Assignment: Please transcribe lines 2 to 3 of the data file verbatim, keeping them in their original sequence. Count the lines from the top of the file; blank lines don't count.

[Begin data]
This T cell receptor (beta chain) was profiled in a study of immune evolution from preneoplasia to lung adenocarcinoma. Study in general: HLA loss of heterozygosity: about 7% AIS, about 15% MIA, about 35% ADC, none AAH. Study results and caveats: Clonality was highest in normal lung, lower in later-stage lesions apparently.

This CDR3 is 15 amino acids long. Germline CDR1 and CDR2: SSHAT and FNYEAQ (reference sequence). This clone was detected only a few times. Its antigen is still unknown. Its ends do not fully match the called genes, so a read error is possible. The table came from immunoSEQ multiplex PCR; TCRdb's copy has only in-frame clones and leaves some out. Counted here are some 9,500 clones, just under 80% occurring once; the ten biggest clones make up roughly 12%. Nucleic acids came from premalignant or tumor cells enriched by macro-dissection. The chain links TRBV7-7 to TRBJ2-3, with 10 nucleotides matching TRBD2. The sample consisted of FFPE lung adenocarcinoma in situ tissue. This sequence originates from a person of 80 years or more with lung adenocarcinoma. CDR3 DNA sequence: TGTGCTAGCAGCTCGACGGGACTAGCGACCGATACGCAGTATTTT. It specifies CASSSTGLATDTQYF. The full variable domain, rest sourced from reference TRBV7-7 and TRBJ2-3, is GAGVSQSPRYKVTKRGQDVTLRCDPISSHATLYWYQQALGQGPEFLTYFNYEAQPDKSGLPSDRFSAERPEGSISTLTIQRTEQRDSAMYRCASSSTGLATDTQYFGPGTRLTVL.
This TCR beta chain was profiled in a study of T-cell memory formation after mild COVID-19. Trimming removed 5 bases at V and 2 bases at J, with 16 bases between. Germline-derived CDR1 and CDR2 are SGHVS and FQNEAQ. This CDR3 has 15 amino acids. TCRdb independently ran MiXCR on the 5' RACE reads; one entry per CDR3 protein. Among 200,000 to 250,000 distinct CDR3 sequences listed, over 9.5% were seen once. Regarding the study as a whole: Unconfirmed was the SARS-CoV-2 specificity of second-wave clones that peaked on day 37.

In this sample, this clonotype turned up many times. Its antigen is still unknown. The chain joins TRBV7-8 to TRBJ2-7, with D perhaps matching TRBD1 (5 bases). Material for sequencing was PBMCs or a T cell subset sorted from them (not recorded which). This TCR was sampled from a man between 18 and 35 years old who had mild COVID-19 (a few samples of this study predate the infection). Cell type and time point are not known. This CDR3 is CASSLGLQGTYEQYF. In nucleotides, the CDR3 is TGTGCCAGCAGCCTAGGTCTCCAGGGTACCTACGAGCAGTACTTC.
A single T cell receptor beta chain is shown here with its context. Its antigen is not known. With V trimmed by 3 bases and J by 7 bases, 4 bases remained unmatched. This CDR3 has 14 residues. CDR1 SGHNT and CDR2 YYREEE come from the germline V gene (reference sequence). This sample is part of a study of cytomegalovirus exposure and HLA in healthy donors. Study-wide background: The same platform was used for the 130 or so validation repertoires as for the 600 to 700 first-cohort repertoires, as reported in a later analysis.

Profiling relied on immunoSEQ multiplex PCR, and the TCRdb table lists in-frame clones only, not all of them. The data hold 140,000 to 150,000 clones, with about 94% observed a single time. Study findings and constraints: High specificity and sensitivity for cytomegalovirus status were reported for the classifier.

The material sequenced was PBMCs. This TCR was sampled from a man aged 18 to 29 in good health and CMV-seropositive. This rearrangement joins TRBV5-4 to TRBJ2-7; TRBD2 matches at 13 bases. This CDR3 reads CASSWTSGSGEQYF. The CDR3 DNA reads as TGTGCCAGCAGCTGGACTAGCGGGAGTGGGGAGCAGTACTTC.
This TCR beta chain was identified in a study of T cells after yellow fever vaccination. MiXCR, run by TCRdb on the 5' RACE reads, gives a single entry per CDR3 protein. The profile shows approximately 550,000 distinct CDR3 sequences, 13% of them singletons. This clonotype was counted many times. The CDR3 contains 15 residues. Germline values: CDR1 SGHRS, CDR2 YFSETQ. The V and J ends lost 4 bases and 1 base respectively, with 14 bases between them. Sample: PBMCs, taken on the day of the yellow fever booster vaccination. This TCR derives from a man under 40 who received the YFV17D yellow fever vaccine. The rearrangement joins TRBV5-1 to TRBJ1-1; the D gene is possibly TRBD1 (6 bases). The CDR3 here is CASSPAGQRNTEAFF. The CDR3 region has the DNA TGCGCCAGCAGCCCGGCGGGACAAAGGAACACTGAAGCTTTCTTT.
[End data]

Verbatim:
This CDR3 is 15 amino acids long. Germline CDR1 and CDR2: SSHAT and FNYEAQ (reference sequence). This clone was detected only a few times. Its antigen is still unknown. Its ends do not fully match the called genes, so a read error is possible. The table came from immunoSEQ multiplex PCR; TCRdb's copy has only in-frame clones and leaves some out. Counted here are some 9,500 clones, just under 80% occurring once; the ten biggest clones make up roughly 12%. Nucleic acids came from premalignant or tumor cells enriched by macro-dissection. The chain links TRBV7-7 to TRBJ2-3, with 10 nucleotides matching TRBD2. The sample consisted of FFPE lung adenocarcinoma in situ tissue. This sequence originates from a person of 80 years or more with lung adenocarcinoma. CDR3 DNA sequence: TGTGCTAGCAGCTCGACGGGACTAGCGACCGATACGCAGTATTTT. It specifies CASSSTGLATDTQYF. The full variable domain, rest sourced from reference TRBV7-7 and TRBJ2-3, is GAGVSQSPRYKVTKRGQDVTLRCDPISSHATLYWYQQALGQGPEFLTYFNYEAQPDKSGLPSDRFSAERPEGSISTLTIQRTEQRDSAMYRCASSSTGLATDTQYFGPGTRLTVL.
This TCR beta chain was profiled in a study of T-cell memory formation after mild COVID-19. Trimming removed 5 bases at V and 2 bases at J, with 16 bases between. Germline-derived CDR1 and CDR2 are SGHVS and FQNEAQ. This CDR3 has 15 amino acids. TCRdb independently ran MiXCR on the 5' RACE reads; one entry per CDR3 protein. Among 200,000 to 250,000 distinct CDR3 sequences listed, over 9.5% were seen once. Regarding the study as a whole: Unconfirmed was the SARS-CoV-2 specificity of second-wave clones that peaked on day 37.